6.6-magnitude quake hits Indonesia's Sumatra: USGS
SINABANG, Indonesia - A 6.6-magnitude earthquake hit off the west coast of Indonesia's Sumatra island on Wednesday, sending terrified residents fleeing from homes and buildings.
The quake struck around 07:30 am (0030 GMT) some 300 kilometres (186 miles) southwest of Medan, the capital of North Sumatra province, at a depth of 45 kilometres, the US Geological Survey said.
Residents in Simeulue, a small island about 150 kilometres (93 miles) off Sumatra's west coast, said violent shaking was felt for about a minute and had caused an electricity blackout.
"People were crying, grabbing their belongings and rushing out of their homes," said an AFP reporter in Sinabang, the capital of Simeulue island.
"There is no electrical power in some areas, and I can see cracks in the walls of homes around me," he said.
"Some people are returning inside their homes, but others are still outside, afraid there may be aftershocks."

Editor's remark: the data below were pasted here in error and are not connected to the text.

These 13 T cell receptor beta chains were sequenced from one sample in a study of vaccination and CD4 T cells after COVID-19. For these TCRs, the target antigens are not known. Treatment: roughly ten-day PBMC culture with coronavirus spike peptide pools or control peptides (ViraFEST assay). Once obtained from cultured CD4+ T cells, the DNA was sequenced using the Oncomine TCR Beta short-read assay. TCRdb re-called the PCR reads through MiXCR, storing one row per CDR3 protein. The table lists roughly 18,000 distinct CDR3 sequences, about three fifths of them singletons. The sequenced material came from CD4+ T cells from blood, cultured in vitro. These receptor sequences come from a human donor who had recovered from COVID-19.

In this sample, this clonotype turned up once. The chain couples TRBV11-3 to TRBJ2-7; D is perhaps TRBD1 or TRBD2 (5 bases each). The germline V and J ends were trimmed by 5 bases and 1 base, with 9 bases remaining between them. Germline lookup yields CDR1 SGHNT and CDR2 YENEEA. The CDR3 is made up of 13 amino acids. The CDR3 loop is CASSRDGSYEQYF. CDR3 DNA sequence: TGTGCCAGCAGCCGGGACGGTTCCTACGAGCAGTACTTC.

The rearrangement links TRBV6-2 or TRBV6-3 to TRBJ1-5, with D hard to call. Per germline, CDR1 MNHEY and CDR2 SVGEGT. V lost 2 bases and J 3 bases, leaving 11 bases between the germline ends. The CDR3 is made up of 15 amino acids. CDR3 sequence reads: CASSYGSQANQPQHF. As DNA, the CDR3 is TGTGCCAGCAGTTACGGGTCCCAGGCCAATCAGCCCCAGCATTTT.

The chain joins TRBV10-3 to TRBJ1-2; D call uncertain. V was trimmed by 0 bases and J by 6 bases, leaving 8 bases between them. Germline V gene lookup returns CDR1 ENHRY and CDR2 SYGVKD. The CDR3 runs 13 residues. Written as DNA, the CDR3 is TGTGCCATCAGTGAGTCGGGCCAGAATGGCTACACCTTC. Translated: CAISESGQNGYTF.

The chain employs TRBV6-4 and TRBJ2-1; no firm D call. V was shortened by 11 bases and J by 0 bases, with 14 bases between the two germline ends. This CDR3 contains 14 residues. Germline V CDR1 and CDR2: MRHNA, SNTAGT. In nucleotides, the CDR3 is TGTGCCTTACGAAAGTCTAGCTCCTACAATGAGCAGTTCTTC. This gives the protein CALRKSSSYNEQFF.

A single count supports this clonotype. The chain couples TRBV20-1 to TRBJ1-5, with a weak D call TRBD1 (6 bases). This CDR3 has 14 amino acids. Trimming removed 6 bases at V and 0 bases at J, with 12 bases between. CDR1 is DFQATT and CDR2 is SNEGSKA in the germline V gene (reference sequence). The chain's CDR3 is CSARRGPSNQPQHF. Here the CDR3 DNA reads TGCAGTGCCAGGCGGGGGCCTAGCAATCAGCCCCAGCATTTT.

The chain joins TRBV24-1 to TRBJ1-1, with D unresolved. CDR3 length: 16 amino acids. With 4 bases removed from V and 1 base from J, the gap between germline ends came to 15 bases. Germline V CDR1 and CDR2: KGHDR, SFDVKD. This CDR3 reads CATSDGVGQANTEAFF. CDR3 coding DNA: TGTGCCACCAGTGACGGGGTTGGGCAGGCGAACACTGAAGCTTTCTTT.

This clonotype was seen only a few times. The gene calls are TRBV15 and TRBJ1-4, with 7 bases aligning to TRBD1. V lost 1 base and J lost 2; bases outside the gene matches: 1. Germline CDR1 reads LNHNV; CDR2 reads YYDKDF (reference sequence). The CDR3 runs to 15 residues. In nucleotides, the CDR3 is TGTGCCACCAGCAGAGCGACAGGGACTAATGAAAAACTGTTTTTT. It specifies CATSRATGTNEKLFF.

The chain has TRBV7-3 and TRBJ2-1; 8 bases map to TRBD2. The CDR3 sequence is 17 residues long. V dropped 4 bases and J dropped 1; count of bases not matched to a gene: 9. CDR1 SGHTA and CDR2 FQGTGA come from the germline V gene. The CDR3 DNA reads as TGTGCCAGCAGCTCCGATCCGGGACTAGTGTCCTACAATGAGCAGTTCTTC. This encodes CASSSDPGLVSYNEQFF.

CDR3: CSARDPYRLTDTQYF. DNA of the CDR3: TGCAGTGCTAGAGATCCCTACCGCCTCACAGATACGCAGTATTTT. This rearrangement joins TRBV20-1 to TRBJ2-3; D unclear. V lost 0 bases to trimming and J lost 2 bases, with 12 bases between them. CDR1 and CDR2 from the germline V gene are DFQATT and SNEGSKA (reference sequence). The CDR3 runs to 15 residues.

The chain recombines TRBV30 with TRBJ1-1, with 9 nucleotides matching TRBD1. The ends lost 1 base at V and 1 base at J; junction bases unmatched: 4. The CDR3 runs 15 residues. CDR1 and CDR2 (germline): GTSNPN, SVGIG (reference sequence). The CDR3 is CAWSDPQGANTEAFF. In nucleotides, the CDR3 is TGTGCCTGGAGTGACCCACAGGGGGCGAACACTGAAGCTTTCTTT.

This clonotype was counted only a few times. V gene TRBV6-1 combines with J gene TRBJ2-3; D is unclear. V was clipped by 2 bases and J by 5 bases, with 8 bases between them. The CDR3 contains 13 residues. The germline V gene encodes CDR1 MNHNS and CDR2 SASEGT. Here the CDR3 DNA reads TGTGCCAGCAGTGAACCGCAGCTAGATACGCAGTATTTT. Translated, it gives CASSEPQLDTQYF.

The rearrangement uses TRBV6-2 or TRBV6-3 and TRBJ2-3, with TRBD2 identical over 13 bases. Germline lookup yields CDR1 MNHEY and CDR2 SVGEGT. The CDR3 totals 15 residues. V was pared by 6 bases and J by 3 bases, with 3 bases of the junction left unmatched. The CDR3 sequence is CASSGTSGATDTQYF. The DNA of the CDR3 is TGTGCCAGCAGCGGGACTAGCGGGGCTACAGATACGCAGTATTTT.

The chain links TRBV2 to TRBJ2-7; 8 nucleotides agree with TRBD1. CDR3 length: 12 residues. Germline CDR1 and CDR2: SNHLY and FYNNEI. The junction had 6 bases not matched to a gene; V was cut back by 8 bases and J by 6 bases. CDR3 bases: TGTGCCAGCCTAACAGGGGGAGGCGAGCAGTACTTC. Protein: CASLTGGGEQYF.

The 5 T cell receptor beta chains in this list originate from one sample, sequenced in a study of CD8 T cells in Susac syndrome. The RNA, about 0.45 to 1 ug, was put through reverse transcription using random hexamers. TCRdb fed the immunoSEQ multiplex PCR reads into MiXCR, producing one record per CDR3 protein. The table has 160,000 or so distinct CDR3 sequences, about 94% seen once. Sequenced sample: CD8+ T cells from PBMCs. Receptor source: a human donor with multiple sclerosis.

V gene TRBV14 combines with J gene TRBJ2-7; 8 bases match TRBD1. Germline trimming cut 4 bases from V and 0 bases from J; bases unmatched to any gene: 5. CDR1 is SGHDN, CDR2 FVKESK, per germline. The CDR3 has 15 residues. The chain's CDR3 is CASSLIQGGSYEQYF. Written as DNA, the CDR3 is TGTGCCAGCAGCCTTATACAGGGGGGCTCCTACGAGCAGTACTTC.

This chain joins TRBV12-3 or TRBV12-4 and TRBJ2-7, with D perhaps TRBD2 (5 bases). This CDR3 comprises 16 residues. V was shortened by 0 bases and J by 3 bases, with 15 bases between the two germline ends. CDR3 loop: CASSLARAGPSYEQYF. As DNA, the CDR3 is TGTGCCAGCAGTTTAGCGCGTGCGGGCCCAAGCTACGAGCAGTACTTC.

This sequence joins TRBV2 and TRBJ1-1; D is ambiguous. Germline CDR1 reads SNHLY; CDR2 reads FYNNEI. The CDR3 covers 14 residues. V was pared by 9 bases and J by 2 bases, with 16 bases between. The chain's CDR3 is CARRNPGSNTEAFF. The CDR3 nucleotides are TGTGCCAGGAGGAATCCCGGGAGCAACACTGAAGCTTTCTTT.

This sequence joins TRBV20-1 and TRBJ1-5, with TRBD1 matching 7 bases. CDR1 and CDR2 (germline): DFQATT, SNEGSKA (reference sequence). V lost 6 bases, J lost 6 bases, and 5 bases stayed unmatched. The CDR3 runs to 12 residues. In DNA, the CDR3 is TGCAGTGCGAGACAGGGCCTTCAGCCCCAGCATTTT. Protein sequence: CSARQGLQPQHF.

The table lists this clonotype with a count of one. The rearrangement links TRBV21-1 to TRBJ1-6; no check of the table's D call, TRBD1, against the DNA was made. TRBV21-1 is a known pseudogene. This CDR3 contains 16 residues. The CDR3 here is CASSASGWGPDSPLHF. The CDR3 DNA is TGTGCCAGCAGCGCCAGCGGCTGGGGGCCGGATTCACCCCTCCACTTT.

Local media and Indonesia's meteorology agency said there were no immediate reports of casualties or significant damage.
The agency placed the quake in the sea off Simeulue, but did not issue a tsunami warning. It said slight shaking was also felt in the city of Banda Aceh, about 360 kilometres from Simeulue.
The Australian Bureau of Meteorology also said the Indonesian quake posed no tsunami threat to Australia.
Indonesia sits on the Pacific "Ring of Fire" where continental plates collide, causing frequent seismic and volcanic activity.